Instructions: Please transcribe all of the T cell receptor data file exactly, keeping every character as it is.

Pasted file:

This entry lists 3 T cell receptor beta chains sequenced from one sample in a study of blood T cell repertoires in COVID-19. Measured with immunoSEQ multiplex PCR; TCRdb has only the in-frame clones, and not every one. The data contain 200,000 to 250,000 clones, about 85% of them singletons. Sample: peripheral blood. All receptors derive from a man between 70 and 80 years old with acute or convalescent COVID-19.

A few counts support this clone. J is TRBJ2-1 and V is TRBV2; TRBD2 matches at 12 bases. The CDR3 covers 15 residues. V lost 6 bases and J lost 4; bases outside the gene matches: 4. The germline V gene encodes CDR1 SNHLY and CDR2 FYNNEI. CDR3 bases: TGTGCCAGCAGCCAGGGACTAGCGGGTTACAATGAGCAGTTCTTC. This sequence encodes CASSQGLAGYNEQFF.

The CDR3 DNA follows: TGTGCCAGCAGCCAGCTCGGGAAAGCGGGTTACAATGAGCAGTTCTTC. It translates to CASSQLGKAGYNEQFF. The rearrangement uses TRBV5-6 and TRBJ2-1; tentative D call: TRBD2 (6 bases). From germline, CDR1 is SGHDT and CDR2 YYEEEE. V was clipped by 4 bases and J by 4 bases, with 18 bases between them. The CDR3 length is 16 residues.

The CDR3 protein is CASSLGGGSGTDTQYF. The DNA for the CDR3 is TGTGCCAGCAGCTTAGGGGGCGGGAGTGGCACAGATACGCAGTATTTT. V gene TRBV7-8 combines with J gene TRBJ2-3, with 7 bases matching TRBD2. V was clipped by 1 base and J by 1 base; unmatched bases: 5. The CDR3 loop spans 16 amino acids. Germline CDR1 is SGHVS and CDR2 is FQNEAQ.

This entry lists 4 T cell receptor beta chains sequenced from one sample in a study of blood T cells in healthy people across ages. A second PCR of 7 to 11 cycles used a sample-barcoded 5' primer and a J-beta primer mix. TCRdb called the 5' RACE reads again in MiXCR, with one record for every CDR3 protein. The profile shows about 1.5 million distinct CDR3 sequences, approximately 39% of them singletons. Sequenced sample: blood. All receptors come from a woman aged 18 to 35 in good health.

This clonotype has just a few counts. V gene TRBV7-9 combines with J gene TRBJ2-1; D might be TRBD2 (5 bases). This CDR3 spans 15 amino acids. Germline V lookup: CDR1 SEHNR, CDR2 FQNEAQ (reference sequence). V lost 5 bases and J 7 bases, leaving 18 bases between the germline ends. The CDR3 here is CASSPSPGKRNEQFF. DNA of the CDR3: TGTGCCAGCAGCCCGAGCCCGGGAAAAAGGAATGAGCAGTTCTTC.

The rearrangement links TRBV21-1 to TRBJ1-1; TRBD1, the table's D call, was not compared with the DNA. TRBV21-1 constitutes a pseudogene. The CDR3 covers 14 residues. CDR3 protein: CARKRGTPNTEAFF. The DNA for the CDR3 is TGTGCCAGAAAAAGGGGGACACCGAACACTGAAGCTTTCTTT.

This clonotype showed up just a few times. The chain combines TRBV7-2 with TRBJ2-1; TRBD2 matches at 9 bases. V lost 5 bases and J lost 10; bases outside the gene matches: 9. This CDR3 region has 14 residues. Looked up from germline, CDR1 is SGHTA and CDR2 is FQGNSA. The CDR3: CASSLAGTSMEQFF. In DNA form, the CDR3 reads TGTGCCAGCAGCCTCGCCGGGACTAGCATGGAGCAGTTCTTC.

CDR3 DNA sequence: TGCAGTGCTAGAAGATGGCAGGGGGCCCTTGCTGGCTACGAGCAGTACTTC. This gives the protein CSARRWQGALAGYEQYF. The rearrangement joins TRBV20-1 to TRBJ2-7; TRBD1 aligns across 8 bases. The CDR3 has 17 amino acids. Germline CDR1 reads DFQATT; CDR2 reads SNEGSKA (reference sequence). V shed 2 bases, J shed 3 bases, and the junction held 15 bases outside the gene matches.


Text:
This entry lists 3 T cell receptor beta chains sequenced from one sample in a study of blood T cell repertoires in COVID-19. Measured with immunoSEQ multiplex PCR; TCRdb has only the in-frame clones, and not every one. The data contain 200,000 to 250,000 clones, about 85% of them singletons. Sample: peripheral blood. All receptors derive from a man between 70 and 80 years old with acute or convalescent COVID-19.

A few counts support this clone. J is TRBJ2-1 and V is TRBV2; TRBD2 matches at 12 bases. The CDR3 covers 15 residues. V lost 6 bases and J lost 4; bases outside the gene matches: 4. The germline V gene encodes CDR1 SNHLY and CDR2 FYNNEI. CDR3 bases: TGTGCCAGCAGCCAGGGACTAGCGGGTTACAATGAGCAGTTCTTC. This sequence encodes CASSQGLAGYNEQFF.

The CDR3 DNA follows: TGTGCCAGCAGCCAGCTCGGGAAAGCGGGTTACAATGAGCAGTTCTTC. It translates to CASSQLGKAGYNEQFF. The rearrangement uses TRBV5-6 and TRBJ2-1; tentative D call: TRBD2 (6 bases). From germline, CDR1 is SGHDT and CDR2 YYEEEE. V was clipped by 4 bases and J by 4 bases, with 18 bases between them. The CDR3 length is 16 residues.

The CDR3 protein is CASSLGGGSGTDTQYF. The DNA for the CDR3 is TGTGCCAGCAGCTTAGGGGGCGGGAGTGGCACAGATACGCAGTATTTT. V gene TRBV7-8 combines with J gene TRBJ2-3, with 7 bases matching TRBD2. V was clipped by 1 base and J by 1 base; unmatched bases: 5. The CDR3 loop spans 16 amino acids. Germline CDR1 is SGHVS and CDR2 is FQNEAQ.

This entry lists 4 T cell receptor beta chains sequenced from one sample in a study of blood T cells in healthy people across ages. A second PCR of 7 to 11 cycles used a sample-barcoded 5' primer and a J-beta primer mix. TCRdb called the 5' RACE reads again in MiXCR, with one record for every CDR3 protein. The profile shows about 1.5 million distinct CDR3 sequences, approximately 39% of them singletons. Sequenced sample: blood. All receptors come from a woman aged 18 to 35 in good health.

This clonotype has just a few counts. V gene TRBV7-9 combines with J gene TRBJ2-1; D might be TRBD2 (5 bases). This CDR3 spans 15 amino acids. Germline V lookup: CDR1 SEHNR, CDR2 FQNEAQ (reference sequence). V lost 5 bases and J 7 bases, leaving 18 bases between the germline ends. The CDR3 here is CASSPSPGKRNEQFF. DNA of the CDR3: TGTGCCAGCAGCCCGAGCCCGGGAAAAAGGAATGAGCAGTTCTTC.

The rearrangement links TRBV21-1 to TRBJ1-1; TRBD1, the table's D call, was not compared with the DNA. TRBV21-1 constitutes a pseudogene. The CDR3 covers 14 residues. CDR3 protein: CARKRGTPNTEAFF. The DNA for the CDR3 is TGTGCCAGAAAAAGGGGGACACCGAACACTGAAGCTTTCTTT.

This clonotype showed up just a few times. The chain combines TRBV7-2 with TRBJ2-1; TRBD2 matches at 9 bases. V lost 5 bases and J lost 10; bases outside the gene matches: 9. This CDR3 region has 14 residues. Looked up from germline, CDR1 is SGHTA and CDR2 is FQGNSA. The CDR3: CASSLAGTSMEQFF. In DNA form, the CDR3 reads TGTGCCAGCAGCCTCGCCGGGACTAGCATGGAGCAGTTCTTC.

CDR3 DNA sequence: TGCAGTGCTAGAAGATGGCAGGGGGCCCTTGCTGGCTACGAGCAGTACTTC. This gives the protein CSARRWQGALAGYEQYF. The rearrangement joins TRBV20-1 to TRBJ2-7; TRBD1 aligns across 8 bases. The CDR3 has 17 amino acids. Germline CDR1 reads DFQATT; CDR2 reads SNEGSKA (reference sequence). V shed 2 bases, J shed 3 bases, and the junction held 15 bases outside the gene matches.